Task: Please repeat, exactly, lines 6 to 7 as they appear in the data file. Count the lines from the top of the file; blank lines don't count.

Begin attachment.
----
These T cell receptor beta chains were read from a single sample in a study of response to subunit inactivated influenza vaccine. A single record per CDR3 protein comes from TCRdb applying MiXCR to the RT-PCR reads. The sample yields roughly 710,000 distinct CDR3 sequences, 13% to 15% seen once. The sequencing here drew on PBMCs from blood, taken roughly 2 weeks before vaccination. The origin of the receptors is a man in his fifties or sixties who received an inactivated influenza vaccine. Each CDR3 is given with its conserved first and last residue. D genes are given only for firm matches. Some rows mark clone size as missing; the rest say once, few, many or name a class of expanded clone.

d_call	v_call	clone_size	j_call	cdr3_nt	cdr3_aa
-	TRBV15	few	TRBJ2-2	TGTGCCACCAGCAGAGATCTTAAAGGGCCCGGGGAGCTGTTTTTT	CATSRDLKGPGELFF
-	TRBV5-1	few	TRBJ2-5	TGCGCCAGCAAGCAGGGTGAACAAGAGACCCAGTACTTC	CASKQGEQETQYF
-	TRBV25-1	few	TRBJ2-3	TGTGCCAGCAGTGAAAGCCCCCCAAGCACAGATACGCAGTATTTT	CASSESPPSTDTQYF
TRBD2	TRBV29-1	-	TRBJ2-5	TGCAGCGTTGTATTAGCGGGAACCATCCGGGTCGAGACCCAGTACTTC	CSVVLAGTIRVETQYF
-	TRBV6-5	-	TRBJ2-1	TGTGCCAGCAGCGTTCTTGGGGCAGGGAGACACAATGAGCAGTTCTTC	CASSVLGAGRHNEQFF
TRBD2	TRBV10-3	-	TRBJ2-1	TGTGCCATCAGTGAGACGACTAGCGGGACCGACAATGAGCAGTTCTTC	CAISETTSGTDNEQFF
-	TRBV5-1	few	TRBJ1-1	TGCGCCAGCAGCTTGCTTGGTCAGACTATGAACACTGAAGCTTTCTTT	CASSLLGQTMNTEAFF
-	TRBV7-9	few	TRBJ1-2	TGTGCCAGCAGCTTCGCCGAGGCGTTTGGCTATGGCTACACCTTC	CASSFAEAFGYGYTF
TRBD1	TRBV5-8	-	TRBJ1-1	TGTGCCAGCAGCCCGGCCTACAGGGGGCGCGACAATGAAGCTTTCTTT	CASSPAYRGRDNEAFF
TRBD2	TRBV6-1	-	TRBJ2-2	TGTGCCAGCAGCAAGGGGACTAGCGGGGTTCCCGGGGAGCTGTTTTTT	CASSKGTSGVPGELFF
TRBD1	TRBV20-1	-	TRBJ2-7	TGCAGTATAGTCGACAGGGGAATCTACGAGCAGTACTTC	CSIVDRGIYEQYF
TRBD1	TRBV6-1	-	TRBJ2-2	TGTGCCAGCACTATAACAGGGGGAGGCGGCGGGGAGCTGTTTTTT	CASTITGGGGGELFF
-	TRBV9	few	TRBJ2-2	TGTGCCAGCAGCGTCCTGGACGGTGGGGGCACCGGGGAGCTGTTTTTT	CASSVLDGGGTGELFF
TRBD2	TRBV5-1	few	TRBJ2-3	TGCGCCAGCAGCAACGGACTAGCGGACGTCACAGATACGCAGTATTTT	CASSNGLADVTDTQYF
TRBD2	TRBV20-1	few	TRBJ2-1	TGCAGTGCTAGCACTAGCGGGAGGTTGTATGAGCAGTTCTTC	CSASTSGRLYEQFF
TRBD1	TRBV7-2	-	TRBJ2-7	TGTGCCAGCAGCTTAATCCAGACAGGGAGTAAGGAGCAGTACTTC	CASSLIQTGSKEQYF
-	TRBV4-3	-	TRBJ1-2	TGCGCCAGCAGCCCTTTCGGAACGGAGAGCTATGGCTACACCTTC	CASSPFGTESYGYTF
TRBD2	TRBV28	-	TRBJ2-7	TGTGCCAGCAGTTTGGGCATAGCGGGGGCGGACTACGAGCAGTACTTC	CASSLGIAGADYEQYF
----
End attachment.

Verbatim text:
TRBD2	TRBV29-1	-	TRBJ2-5	TGCAGCGTTGTATTAGCGGGAACCATCCGGGTCGAGACCCAGTACTTC	CSVVLAGTIRVETQYF
-	TRBV6-5	-	TRBJ2-1	TGTGCCAGCAGCGTTCTTGGGGCAGGGAGACACAATGAGCAGTTCTTC	CASSVLGAGRHNEQFF